What a fighter Little Bit was! (updated)

18 March 2022

Over the past couple of days there was a lot of focus on the word ‘survival’. ‘Survival of the Fittest’ is most often the term used. On the Dale Hollow Bald Eagle nest belong to River and Obey, there were three eaglets struggling to survive. On the 15th of March, Big Bob’s instinct that something had shifted in the amount of prey delivery or feedings kicked in. Big Bob wanted to survive. Because of her size and weight, it is easy to intimidate the younger siblings. Some leave it at that. Others switch to some beaking but, that normally stops as the chicks get older. Others get in a killing frenzy like Big did. Middle Bob’s tactic to try and not get the wrath of Big Bob in order for it to survive was to get out of the way and literally keep its head and neck down. That brings me to Little Bob or Tater Tot.

I have watched many third hatches. That is what I do – study the long term survival of the third hatches. They are remarkable if given a chance. They are creative, quick at getting food or finding dried up food in the nest and eating it. The easiest way to say it is, “They get street smart”. I look back at Tiny Tot Tumbles on the Achieva Osprey Nest in 2021. On more than five occasions, watchers thought that today was the day that Tiny Tot would die. Tiny Tot survived because its mother started bringing catfish to the nest in addition to the fish that Jack, the Dad brought in. Tiny Tot was also clever and would eat anything. It learned to run around the rim of the nest and get behind the mother feeding. It learned snatch and grab. All of those techniques to survive worked. Every one thought that Tiny Little, Blue 463, of the Foulshaw Moss Osprey nest would only last a day or two. Its two older siblings were enormous.

There is Tiny Little or Blue 463 in the image below. You will immediately recognize him. You can quickly see the size and age difference. The parents were White YW and Blue 25. I watched one day when the Mum was feeding the old siblings. They were obviously full. So she stopped feeding them. Tiny Little had not eaten. White YW flew off the nest with the fish. She waited and returned to the nest and fed Tiny Little the rest of the fish once the two big sibs had gone into food coma. Tiny Little got incredibly good at the snatch and grab and the parents made sure it ate.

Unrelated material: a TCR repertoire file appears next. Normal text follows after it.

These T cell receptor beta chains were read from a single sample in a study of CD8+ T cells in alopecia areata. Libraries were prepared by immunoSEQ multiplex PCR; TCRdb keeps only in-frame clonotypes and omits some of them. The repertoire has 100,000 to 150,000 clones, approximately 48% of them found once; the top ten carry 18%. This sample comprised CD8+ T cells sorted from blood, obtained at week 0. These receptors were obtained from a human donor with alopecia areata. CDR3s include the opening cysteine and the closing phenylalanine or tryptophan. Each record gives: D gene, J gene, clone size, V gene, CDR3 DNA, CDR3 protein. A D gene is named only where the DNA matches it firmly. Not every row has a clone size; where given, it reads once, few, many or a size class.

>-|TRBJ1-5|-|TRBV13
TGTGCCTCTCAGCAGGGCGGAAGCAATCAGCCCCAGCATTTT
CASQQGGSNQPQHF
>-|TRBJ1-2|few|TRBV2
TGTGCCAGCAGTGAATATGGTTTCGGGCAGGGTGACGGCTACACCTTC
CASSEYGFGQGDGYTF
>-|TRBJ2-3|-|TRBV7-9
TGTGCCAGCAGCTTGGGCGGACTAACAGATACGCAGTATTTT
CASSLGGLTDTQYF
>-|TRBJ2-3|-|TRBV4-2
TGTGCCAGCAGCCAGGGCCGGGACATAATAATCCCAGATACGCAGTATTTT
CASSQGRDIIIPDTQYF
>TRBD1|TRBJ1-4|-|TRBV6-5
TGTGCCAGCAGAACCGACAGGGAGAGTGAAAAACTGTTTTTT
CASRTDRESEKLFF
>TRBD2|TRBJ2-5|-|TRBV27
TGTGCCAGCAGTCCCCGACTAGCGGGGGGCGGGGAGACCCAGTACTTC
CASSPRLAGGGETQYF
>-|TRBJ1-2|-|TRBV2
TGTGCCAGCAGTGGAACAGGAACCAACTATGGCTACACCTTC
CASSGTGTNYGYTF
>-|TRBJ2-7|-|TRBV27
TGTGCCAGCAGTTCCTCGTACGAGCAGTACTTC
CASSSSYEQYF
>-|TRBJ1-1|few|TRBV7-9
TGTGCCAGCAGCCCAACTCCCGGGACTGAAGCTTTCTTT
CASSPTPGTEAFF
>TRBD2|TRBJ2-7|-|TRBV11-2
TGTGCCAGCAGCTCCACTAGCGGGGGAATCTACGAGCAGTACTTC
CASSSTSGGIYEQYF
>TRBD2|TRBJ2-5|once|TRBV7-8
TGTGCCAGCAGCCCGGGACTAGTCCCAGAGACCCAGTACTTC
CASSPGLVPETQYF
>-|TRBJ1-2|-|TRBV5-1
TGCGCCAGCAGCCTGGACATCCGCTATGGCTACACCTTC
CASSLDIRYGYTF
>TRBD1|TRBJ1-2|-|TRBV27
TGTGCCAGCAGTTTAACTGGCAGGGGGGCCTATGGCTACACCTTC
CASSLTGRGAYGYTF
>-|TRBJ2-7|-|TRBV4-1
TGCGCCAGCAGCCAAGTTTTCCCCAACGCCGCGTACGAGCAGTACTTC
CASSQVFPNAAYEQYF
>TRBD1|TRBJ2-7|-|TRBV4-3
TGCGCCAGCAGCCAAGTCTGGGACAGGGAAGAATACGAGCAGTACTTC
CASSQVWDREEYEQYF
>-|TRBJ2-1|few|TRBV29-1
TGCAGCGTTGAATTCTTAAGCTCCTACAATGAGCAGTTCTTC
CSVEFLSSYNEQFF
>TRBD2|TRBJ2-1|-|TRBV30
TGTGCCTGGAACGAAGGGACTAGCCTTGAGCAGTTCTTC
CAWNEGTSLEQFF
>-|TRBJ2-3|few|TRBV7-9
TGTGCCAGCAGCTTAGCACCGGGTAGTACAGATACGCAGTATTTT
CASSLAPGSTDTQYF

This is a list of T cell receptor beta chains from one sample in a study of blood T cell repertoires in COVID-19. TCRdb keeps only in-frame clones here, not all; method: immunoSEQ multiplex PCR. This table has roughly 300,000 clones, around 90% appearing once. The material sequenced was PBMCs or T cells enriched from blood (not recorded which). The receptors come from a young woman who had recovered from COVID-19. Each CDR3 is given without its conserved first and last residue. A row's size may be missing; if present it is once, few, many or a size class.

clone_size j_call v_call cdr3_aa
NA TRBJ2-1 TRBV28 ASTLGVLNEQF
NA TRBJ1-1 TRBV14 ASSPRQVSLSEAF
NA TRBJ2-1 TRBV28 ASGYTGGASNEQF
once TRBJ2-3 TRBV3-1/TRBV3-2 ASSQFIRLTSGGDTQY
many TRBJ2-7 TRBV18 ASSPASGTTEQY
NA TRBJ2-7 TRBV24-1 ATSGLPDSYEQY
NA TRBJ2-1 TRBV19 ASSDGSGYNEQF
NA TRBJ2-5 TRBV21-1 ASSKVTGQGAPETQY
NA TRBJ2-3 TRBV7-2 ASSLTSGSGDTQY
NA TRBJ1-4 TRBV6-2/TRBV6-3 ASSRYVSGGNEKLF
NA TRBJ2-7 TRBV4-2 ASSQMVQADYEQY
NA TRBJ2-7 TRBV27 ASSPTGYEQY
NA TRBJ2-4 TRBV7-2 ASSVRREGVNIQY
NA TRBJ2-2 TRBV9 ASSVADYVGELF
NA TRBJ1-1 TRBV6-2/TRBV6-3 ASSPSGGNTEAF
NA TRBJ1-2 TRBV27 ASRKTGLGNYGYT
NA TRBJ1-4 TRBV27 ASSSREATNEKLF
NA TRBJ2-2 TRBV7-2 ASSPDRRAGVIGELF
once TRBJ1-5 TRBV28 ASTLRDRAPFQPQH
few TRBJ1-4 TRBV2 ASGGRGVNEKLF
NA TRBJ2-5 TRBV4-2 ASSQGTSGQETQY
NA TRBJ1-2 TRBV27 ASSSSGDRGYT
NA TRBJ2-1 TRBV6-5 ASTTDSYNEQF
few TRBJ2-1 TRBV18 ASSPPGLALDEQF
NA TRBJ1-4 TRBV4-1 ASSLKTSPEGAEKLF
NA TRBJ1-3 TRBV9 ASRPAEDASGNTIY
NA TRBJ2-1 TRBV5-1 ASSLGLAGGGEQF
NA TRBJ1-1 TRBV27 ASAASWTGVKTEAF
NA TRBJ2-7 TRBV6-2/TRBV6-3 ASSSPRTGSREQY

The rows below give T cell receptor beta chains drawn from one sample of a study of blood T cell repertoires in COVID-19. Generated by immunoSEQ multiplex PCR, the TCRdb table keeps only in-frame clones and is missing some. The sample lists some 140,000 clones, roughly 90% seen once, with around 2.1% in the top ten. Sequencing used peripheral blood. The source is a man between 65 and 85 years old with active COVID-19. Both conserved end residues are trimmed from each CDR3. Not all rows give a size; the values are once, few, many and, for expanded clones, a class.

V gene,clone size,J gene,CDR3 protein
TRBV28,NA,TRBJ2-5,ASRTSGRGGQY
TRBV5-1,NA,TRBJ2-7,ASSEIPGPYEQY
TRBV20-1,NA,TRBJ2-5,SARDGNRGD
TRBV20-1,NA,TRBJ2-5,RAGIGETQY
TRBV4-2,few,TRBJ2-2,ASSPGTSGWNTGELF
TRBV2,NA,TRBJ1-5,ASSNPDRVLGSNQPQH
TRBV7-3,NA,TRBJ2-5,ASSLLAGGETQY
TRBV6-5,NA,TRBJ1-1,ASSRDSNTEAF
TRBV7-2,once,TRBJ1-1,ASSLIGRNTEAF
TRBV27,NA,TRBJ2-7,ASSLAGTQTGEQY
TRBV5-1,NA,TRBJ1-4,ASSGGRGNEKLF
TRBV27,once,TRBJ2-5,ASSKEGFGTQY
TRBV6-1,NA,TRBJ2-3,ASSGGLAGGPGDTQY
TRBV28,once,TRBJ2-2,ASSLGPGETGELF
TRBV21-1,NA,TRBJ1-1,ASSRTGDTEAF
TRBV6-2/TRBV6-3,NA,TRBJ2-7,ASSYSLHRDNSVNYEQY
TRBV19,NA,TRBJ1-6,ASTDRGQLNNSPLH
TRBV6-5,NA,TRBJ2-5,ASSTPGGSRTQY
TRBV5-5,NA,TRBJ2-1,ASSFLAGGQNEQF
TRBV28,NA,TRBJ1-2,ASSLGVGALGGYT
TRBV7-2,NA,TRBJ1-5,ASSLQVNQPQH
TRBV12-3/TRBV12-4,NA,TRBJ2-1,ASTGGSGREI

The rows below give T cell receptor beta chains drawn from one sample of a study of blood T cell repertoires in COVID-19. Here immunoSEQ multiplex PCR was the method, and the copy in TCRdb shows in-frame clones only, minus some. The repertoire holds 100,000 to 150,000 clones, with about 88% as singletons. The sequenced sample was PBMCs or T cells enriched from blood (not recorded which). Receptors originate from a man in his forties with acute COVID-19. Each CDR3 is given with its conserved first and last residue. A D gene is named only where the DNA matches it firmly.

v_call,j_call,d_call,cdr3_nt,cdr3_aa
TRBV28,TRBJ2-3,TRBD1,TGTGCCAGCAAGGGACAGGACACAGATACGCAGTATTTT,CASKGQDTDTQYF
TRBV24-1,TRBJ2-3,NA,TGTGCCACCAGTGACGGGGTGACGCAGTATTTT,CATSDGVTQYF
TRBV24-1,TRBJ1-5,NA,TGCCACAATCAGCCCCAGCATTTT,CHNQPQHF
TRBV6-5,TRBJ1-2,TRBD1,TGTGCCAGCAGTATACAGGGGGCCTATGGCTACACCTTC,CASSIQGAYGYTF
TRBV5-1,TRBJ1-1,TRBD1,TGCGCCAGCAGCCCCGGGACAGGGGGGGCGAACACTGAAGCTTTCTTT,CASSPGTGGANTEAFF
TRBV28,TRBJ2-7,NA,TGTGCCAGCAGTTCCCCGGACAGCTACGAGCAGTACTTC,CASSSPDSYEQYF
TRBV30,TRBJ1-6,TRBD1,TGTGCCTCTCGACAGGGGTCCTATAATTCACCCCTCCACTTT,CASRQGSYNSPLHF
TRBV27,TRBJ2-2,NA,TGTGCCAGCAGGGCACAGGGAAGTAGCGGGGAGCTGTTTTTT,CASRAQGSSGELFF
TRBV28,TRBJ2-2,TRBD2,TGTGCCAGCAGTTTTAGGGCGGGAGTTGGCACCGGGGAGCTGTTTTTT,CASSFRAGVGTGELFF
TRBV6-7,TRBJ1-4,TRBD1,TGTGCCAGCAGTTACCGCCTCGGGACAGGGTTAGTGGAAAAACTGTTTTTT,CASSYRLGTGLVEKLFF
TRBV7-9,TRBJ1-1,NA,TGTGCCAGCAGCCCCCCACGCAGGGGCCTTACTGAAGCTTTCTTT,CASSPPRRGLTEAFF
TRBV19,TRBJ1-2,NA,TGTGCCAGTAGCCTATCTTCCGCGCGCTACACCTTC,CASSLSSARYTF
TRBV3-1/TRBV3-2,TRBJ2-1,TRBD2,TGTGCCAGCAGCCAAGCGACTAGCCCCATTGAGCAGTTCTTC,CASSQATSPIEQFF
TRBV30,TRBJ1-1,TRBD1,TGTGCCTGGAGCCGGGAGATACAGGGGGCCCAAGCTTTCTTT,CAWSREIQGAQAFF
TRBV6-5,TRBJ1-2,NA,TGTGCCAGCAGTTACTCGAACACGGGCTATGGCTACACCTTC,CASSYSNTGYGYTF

Both Tiny Tot and Tiny Little lived to become the dominant birds on their respective nests. They became the ‘boss’. Tiny Tot even helped her parents fight off intruders. She took charge of the nest. So what happened this early evening on the Dale Hollow nest did not have to happen the way it did.

Little Bit or Tater Tot had an enormous will to live. It had not had any food since the morning of the 15th. My calendar and the timing shows that to be at least 79 hours. Little Bit also had a strong survival instinct and I will never forget it.

In India, the yogis slow their breathing down. To conserve its energy, Little Bit appears to have also slowed its breathing and, at the same time, understood if it stayed perfectly still (something very hard to do), it might, just might, not get the wrath of Big. It was simply incredible to watch. I marvelled at this wee babe tricking many of us – including myself – twice. I was for certain Little Bit had not survived the brutality. So, I want to say that I really admire the tremendous effort this chick made to live. I really wish it had of survived because it had a formidable spirit.

I am glad that Little Bit fooled me and made me look silly twice. I wish it had been a third time. Little Bit endured an incredible mauling by Big but the last attacks on its head killed it. Little Bit was injured so badly that it moved its leg and eye for the last time about 19:11:46. River had come to the nest without any food. Middle moved up hitting its beak on River’s bak trying to get some saliva. There was no food brought to the nest. River dug a piece of fish bone out but there was nothing for the two to eat. Big did beak Middle several times. River looked as if she was going to brood them and then she flew off. Obey came on the nest and noticed Little Bit was dead. He had no food either. So neither Big nor Middle had any food tonight. Tomorrow, Middle will have had one small meal Thursday night since Wednesday morning. Sad. Very sad.

I want to remember Little Bit the way he was on the 14th of March when all were up at the table and it had a little crop. It was such a sweet wee babe. You can see that while the oldest sibling is quite large, the difference in size compared to the Foulshaw Moss chick, is not that acute.